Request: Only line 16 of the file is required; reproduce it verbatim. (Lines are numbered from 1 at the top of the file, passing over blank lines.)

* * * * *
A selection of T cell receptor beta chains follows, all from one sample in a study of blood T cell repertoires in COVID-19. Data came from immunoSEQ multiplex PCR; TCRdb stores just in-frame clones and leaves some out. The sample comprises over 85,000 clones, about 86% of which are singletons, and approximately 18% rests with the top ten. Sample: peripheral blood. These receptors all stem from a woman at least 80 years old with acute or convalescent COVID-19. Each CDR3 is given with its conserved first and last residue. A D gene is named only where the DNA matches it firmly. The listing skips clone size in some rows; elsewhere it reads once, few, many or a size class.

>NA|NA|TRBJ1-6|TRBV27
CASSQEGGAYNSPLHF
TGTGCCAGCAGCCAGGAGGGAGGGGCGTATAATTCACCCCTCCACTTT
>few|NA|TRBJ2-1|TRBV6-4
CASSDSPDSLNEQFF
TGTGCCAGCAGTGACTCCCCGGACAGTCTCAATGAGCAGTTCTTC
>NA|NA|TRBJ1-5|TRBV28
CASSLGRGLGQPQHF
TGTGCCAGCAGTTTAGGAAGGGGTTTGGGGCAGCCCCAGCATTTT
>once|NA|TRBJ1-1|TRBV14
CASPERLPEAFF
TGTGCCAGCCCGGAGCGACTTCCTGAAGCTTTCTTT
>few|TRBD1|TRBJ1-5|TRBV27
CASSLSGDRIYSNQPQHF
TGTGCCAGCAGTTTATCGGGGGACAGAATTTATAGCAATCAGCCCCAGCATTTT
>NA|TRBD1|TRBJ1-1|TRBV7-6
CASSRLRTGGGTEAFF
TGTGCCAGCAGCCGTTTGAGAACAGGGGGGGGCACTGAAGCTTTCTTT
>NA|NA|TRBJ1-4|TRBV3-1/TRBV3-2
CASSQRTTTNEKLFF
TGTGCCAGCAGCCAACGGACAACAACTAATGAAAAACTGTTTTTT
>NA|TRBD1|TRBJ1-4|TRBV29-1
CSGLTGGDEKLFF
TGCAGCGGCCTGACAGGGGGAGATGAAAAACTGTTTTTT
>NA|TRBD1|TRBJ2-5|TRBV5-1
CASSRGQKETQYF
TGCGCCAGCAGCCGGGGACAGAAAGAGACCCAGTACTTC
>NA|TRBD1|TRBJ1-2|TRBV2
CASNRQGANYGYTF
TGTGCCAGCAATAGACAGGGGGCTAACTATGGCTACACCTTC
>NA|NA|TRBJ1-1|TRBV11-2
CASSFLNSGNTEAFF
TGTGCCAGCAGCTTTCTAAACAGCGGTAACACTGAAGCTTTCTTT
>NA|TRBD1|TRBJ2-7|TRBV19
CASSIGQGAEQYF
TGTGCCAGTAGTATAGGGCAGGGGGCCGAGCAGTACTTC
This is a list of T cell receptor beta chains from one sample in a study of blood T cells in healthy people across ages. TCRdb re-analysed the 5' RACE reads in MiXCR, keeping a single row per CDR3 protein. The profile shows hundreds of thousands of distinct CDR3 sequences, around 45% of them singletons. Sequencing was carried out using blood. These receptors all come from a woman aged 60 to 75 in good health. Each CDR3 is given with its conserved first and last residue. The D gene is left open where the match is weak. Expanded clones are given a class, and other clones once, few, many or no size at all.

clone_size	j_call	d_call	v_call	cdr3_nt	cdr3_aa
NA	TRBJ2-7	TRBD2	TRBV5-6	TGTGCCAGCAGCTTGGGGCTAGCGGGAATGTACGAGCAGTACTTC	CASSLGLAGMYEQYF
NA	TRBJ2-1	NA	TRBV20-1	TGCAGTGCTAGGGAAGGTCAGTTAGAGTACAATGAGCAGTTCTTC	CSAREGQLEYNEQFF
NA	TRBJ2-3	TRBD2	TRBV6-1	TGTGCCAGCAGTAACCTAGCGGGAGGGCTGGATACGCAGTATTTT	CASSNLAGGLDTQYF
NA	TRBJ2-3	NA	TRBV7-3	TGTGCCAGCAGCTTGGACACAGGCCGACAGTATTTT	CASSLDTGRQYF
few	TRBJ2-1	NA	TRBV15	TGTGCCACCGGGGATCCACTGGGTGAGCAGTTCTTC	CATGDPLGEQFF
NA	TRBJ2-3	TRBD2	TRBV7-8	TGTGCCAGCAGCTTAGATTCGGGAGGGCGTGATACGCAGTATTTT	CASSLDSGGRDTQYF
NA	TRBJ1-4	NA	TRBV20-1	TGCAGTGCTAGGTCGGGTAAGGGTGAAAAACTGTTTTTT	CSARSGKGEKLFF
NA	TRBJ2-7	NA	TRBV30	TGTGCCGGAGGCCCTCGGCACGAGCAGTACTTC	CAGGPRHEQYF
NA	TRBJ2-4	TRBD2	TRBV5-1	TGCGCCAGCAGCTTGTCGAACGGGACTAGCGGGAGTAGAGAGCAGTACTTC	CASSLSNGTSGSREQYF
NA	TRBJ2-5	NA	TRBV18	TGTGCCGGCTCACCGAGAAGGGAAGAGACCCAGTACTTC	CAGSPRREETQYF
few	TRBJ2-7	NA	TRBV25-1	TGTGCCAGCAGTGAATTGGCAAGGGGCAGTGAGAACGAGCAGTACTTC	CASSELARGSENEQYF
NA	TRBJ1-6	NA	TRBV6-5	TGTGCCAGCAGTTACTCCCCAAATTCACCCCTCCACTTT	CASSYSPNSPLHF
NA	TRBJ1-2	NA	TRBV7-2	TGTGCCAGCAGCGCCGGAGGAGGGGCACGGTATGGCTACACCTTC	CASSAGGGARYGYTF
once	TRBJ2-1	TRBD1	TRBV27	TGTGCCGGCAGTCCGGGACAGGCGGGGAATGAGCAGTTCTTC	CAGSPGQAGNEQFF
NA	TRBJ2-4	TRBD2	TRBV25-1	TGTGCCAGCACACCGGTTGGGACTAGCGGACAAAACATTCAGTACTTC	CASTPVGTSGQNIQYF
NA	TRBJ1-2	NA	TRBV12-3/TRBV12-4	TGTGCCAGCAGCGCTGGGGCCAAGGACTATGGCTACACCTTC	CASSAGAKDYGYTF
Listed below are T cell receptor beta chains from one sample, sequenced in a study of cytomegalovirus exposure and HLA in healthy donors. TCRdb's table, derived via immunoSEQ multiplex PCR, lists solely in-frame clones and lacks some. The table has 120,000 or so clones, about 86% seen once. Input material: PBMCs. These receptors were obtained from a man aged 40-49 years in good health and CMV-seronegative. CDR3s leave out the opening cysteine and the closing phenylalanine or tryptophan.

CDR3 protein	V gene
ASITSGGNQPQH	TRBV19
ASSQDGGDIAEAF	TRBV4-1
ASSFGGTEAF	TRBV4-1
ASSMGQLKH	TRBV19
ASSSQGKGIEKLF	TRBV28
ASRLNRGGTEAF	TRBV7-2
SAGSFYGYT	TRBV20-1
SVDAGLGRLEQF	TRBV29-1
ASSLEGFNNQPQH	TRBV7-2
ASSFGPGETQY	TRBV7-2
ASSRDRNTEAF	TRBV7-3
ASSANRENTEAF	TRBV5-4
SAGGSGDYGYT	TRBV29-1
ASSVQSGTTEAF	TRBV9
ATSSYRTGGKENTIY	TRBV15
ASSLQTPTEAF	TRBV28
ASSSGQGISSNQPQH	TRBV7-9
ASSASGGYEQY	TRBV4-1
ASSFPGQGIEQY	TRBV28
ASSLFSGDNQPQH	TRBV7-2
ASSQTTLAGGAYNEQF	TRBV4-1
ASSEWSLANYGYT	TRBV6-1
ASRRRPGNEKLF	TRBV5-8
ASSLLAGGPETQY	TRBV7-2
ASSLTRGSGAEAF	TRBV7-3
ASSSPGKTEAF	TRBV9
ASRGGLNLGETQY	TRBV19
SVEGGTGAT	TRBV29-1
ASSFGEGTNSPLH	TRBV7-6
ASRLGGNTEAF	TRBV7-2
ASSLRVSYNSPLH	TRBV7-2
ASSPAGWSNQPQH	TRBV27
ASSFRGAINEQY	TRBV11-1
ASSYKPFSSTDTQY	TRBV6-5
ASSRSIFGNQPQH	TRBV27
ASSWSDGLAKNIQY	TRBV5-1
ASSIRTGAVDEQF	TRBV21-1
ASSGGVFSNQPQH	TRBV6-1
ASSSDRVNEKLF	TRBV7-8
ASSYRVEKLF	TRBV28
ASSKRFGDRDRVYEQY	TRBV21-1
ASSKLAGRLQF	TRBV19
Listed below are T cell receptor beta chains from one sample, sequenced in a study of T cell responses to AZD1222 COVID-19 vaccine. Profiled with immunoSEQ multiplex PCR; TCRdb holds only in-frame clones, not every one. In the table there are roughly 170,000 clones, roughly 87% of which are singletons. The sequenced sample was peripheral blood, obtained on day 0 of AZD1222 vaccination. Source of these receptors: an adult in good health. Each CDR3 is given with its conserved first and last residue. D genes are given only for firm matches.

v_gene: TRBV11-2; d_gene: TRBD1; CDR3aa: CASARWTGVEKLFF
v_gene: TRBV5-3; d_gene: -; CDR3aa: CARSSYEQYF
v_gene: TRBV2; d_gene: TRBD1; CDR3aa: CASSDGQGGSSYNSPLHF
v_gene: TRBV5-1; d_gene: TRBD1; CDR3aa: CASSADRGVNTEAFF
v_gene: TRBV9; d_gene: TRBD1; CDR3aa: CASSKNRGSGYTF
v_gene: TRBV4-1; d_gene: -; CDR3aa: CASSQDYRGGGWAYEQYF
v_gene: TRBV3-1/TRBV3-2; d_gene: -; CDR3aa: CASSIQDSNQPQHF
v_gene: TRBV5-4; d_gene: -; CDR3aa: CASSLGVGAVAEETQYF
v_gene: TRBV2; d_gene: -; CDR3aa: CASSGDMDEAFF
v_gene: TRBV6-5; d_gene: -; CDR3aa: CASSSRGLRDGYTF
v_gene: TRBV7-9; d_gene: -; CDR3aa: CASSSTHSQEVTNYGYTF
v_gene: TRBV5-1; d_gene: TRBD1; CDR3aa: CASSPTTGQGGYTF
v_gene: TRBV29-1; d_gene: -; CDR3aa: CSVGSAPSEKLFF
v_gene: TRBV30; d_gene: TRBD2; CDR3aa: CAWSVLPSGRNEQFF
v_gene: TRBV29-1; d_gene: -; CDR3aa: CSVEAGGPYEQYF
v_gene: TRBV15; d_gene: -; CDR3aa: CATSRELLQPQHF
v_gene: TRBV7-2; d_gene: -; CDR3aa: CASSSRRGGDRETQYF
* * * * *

TGTGCCAGCAGTTTATCGGGGGACAGAATTTATAGCAATCAGCCCCAGCATTTT